On my first day at work, I was assigned to disassemble and pack labels and photographic reproductions from the exhibit in the former bowling alley. After that, I was sent to the third floor “Gothic Hall” (or ballroom) to retrieve a piece of furniture. This paneled room, which covered the full width of the house, had been formerly used for a variety of recreational functions, but it had been given over to storing larger furniture. In order to get to the item I was searching for, I had to shift a chair out of the way. I had started to receive training on handling museum collection items, but I hadn’t gotten specific instructions on moving chairs. Rather than finding my way down two long flights of stairs to my supervisor’s office, I pulled on some cotton gloves that I was already in the habit of carrying and lifted it carefully by the seat. I was later grateful to be reassured that I had handled it correctly.

The Gothic Hall (ballroom) in the Longyear mansion.
The Gothic Hall (ballroom) on the third floor ran from the front to the back of the mansion. This photo dates from Mrs. Longyear’s day, circa 1915. LMC.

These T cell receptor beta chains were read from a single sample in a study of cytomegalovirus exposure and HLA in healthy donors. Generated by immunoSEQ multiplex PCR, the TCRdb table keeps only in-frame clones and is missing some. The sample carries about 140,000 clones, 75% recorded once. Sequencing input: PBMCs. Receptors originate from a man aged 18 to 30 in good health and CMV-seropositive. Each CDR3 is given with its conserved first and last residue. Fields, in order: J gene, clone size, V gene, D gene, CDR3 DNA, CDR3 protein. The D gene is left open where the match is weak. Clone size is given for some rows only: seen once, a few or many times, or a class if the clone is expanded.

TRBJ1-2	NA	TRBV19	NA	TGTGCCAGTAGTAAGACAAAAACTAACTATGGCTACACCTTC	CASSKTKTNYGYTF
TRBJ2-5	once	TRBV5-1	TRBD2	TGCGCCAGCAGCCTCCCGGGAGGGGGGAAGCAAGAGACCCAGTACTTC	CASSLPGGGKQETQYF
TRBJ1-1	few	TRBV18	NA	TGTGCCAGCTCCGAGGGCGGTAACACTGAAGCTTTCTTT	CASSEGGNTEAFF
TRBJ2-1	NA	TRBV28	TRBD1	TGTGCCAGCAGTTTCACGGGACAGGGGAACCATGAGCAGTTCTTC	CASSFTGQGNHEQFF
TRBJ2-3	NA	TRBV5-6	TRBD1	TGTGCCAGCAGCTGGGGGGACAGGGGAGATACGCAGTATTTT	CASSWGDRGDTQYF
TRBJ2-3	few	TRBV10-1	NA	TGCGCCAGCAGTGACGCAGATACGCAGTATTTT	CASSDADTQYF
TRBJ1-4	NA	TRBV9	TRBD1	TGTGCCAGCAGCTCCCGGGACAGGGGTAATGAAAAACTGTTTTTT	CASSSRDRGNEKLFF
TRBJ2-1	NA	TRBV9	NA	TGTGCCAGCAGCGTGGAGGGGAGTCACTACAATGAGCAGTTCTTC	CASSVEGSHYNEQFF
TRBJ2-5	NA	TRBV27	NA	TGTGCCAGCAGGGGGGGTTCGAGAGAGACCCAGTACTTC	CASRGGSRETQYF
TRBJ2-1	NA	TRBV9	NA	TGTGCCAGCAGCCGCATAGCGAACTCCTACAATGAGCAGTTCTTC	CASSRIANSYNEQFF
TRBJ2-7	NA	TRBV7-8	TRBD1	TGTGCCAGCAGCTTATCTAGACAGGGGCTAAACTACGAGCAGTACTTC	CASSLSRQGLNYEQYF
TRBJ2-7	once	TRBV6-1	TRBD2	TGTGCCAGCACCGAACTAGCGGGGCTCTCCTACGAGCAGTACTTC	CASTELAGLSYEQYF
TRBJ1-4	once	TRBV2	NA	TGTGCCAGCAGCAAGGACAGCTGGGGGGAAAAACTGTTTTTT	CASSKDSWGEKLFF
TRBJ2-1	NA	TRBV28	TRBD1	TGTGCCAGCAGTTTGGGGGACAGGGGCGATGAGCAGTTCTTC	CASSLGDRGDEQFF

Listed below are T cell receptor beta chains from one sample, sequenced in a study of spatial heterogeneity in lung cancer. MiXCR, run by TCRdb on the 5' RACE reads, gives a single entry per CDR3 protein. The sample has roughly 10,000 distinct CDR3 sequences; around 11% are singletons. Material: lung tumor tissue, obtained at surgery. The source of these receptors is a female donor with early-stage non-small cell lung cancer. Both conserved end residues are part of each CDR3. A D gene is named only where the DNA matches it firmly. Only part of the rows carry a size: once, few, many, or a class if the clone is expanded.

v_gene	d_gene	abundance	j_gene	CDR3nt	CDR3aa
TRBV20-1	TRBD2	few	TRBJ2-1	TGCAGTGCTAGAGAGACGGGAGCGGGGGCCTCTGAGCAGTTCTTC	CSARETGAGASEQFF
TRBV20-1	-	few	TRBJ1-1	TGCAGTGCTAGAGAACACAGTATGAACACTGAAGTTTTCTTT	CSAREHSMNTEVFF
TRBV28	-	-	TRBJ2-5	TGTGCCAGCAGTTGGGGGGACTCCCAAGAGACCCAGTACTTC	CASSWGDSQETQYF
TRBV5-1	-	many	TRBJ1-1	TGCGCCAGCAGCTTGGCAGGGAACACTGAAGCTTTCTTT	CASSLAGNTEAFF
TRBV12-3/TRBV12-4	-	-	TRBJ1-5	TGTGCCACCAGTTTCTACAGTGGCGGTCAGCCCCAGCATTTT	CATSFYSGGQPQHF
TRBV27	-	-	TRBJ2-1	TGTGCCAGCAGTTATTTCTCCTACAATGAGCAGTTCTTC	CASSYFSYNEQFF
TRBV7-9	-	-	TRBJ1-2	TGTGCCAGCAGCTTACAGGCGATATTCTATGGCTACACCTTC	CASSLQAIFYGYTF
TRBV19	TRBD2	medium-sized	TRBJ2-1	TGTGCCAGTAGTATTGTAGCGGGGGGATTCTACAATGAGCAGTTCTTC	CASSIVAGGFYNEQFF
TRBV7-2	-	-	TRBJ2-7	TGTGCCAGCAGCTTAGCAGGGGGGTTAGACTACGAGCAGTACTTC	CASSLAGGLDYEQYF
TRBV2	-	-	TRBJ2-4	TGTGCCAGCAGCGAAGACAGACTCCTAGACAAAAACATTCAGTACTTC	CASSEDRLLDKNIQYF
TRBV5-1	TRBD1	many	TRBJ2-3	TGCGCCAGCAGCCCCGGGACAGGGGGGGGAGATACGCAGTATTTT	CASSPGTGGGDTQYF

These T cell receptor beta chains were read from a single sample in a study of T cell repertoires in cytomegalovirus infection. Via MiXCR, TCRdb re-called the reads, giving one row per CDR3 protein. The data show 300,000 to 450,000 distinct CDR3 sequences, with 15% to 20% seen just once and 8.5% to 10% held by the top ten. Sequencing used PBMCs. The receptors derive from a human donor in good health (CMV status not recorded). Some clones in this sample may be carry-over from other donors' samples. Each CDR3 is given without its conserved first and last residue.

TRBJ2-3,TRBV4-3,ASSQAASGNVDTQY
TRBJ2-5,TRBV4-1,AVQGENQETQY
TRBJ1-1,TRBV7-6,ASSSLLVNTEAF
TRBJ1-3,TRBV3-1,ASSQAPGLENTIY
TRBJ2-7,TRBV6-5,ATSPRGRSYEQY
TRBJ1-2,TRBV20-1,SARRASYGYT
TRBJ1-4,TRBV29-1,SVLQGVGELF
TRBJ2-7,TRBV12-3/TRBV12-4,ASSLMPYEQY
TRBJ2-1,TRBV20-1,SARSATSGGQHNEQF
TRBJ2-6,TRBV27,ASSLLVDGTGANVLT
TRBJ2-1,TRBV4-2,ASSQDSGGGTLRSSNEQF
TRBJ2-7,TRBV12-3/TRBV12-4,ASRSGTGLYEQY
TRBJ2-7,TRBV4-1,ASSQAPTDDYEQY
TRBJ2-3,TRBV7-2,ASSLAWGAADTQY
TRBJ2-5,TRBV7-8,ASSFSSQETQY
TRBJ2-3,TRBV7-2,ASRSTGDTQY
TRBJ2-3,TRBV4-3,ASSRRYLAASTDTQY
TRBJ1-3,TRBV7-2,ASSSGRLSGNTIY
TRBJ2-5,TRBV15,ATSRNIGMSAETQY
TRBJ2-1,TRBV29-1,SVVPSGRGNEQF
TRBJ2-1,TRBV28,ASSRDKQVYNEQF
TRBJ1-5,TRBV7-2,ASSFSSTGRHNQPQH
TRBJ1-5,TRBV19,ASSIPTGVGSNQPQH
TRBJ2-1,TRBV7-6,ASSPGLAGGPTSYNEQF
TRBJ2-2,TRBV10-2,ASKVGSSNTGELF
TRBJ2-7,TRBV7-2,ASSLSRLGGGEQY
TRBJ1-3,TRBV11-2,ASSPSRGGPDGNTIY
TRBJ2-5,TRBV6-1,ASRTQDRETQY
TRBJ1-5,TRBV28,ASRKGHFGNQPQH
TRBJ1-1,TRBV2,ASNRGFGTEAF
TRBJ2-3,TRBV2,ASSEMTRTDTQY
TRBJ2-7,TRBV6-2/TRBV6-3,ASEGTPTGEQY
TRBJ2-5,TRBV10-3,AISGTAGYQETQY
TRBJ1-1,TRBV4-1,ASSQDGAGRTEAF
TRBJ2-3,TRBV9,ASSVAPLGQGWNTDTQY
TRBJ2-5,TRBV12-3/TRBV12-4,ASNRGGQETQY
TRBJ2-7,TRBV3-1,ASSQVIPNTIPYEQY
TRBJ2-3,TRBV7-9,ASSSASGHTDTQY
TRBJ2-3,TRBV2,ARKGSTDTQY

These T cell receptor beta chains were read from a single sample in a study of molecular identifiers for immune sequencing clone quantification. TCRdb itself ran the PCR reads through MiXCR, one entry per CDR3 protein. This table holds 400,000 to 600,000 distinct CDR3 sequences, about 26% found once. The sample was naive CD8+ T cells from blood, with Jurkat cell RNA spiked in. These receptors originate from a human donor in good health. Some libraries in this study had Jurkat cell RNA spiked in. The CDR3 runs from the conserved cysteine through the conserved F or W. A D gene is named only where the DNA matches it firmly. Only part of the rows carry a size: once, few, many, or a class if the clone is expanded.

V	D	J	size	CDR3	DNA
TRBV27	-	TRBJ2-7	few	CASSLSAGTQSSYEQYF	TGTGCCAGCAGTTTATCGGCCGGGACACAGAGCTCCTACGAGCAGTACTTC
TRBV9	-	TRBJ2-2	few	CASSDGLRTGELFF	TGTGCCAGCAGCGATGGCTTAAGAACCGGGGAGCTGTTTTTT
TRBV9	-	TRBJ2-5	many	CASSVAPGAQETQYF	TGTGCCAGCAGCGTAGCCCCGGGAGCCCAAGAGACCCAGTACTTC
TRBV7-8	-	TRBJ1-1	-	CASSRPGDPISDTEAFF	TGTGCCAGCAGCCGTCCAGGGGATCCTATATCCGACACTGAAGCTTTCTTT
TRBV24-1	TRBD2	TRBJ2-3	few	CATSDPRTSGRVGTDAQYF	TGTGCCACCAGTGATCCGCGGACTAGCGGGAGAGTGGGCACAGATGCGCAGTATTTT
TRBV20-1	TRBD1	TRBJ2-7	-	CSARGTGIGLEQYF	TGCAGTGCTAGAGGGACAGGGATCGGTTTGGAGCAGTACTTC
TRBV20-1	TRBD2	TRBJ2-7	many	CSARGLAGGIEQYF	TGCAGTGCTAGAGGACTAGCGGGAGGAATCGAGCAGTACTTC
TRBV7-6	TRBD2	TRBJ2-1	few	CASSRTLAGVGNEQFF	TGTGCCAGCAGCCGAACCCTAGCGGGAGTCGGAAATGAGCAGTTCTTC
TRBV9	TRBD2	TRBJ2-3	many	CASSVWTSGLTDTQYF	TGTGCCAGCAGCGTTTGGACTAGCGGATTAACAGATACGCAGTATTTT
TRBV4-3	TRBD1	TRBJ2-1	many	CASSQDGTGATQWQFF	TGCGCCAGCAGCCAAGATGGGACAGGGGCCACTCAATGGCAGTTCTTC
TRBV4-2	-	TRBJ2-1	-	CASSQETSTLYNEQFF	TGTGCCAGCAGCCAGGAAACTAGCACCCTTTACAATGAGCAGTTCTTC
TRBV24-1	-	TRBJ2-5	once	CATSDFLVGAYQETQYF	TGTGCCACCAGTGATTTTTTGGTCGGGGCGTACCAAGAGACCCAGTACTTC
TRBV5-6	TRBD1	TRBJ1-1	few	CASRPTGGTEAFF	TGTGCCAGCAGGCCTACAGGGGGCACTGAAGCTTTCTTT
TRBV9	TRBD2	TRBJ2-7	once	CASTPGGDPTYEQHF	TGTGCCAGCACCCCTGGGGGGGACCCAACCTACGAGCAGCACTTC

Shortly after I started working at the mansion, Longyear’s management realized that an inventory prior to packing the museum’s collections needed to be conducted in a thorough and detailed manner—with a scope that was much larger than originally envisioned. In addition to taking the inventory, each item would be photo-documented and all those images, along with the other information, would be entered into a computer database. To accomplish the monumental task, many other workers were rapidly brought on board: a librarian to process books, a photographer, a person to handle the paintings, someone to scan the historic photographs, and several workers to assist with the archival collections.